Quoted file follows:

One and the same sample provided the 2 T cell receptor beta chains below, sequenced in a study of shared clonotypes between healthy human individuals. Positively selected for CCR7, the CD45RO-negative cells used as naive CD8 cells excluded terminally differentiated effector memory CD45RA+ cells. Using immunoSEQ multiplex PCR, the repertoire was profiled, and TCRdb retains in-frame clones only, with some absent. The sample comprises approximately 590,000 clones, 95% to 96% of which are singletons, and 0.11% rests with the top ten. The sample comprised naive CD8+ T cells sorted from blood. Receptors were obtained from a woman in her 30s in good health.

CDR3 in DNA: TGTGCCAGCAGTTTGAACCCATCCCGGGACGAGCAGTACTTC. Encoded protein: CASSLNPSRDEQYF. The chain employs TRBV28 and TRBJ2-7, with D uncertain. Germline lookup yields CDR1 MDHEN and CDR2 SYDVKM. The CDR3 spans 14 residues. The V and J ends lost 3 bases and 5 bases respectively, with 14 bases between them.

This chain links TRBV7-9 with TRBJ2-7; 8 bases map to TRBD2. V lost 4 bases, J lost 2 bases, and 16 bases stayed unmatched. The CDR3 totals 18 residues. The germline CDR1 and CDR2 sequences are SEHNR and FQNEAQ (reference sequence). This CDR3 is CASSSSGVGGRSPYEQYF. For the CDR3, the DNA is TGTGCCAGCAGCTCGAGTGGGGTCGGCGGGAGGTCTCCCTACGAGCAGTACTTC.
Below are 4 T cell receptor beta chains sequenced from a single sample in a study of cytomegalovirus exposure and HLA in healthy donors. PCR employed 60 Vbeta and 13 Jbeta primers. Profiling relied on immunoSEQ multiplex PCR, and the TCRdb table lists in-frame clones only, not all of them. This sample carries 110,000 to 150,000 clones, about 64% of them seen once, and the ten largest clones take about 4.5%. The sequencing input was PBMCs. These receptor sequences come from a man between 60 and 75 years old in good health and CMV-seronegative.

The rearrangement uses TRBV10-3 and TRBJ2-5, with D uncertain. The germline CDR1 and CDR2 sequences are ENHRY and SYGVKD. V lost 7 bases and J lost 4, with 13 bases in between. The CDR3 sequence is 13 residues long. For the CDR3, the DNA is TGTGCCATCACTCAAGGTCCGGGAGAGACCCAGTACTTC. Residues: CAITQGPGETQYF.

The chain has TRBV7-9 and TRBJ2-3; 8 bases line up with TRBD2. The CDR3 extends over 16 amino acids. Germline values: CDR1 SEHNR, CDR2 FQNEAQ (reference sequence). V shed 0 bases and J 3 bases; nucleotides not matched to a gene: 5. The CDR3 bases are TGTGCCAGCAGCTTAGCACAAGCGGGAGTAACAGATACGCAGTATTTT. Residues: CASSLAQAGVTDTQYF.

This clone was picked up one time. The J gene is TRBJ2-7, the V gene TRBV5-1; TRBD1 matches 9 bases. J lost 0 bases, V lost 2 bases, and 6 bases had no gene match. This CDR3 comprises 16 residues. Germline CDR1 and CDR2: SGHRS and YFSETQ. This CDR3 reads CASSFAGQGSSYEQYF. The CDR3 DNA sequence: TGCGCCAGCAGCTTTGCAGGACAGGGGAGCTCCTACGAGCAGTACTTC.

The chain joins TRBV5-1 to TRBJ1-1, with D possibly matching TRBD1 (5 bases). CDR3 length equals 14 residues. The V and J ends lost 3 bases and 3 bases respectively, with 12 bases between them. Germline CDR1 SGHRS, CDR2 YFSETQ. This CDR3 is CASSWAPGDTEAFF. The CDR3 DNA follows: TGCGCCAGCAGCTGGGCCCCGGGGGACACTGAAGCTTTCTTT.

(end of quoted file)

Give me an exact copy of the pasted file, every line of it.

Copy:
One and the same sample provided the 2 T cell receptor beta chains below, sequenced in a study of shared clonotypes between healthy human individuals. Positively selected for CCR7, the CD45RO-negative cells used as naive CD8 cells excluded terminally differentiated effector memory CD45RA+ cells. Using immunoSEQ multiplex PCR, the repertoire was profiled, and TCRdb retains in-frame clones only, with some absent. The sample comprises approximately 590,000 clones, 95% to 96% of which are singletons, and 0.11% rests with the top ten. The sample comprised naive CD8+ T cells sorted from blood. Receptors were obtained from a woman in her 30s in good health.

CDR3 in DNA: TGTGCCAGCAGTTTGAACCCATCCCGGGACGAGCAGTACTTC. Encoded protein: CASSLNPSRDEQYF. The chain employs TRBV28 and TRBJ2-7, with D uncertain. Germline lookup yields CDR1 MDHEN and CDR2 SYDVKM. The CDR3 spans 14 residues. The V and J ends lost 3 bases and 5 bases respectively, with 14 bases between them.

This chain links TRBV7-9 with TRBJ2-7; 8 bases map to TRBD2. V lost 4 bases, J lost 2 bases, and 16 bases stayed unmatched. The CDR3 totals 18 residues. The germline CDR1 and CDR2 sequences are SEHNR and FQNEAQ (reference sequence). This CDR3 is CASSSSGVGGRSPYEQYF. For the CDR3, the DNA is TGTGCCAGCAGCTCGAGTGGGGTCGGCGGGAGGTCTCCCTACGAGCAGTACTTC.
Below are 4 T cell receptor beta chains sequenced from a single sample in a study of cytomegalovirus exposure and HLA in healthy donors. PCR employed 60 Vbeta and 13 Jbeta primers. Profiling relied on immunoSEQ multiplex PCR, and the TCRdb table lists in-frame clones only, not all of them. This sample carries 110,000 to 150,000 clones, about 64% of them seen once, and the ten largest clones take about 4.5%. The sequencing input was PBMCs. These receptor sequences come from a man between 60 and 75 years old in good health and CMV-seronegative.

The rearrangement uses TRBV10-3 and TRBJ2-5, with D uncertain. The germline CDR1 and CDR2 sequences are ENHRY and SYGVKD. V lost 7 bases and J lost 4, with 13 bases in between. The CDR3 sequence is 13 residues long. For the CDR3, the DNA is TGTGCCATCACTCAAGGTCCGGGAGAGACCCAGTACTTC. Residues: CAITQGPGETQYF.

The chain has TRBV7-9 and TRBJ2-3; 8 bases line up with TRBD2. The CDR3 extends over 16 amino acids. Germline values: CDR1 SEHNR, CDR2 FQNEAQ (reference sequence). V shed 0 bases and J 3 bases; nucleotides not matched to a gene: 5. The CDR3 bases are TGTGCCAGCAGCTTAGCACAAGCGGGAGTAACAGATACGCAGTATTTT. Residues: CASSLAQAGVTDTQYF.

This clone was picked up one time. The J gene is TRBJ2-7, the V gene TRBV5-1; TRBD1 matches 9 bases. J lost 0 bases, V lost 2 bases, and 6 bases had no gene match. This CDR3 comprises 16 residues. Germline CDR1 and CDR2: SGHRS and YFSETQ. This CDR3 reads CASSFAGQGSSYEQYF. The CDR3 DNA sequence: TGCGCCAGCAGCTTTGCAGGACAGGGGAGCTCCTACGAGCAGTACTTC.

The chain joins TRBV5-1 to TRBJ1-1, with D possibly matching TRBD1 (5 bases). CDR3 length equals 14 residues. The V and J ends lost 3 bases and 3 bases respectively, with 12 bases between them. Germline CDR1 SGHRS, CDR2 YFSETQ. This CDR3 is CASSWAPGDTEAFF. The CDR3 DNA follows: TGCGCCAGCAGCTGGGCCCCGGGGGACACTGAAGCTTTCTTT.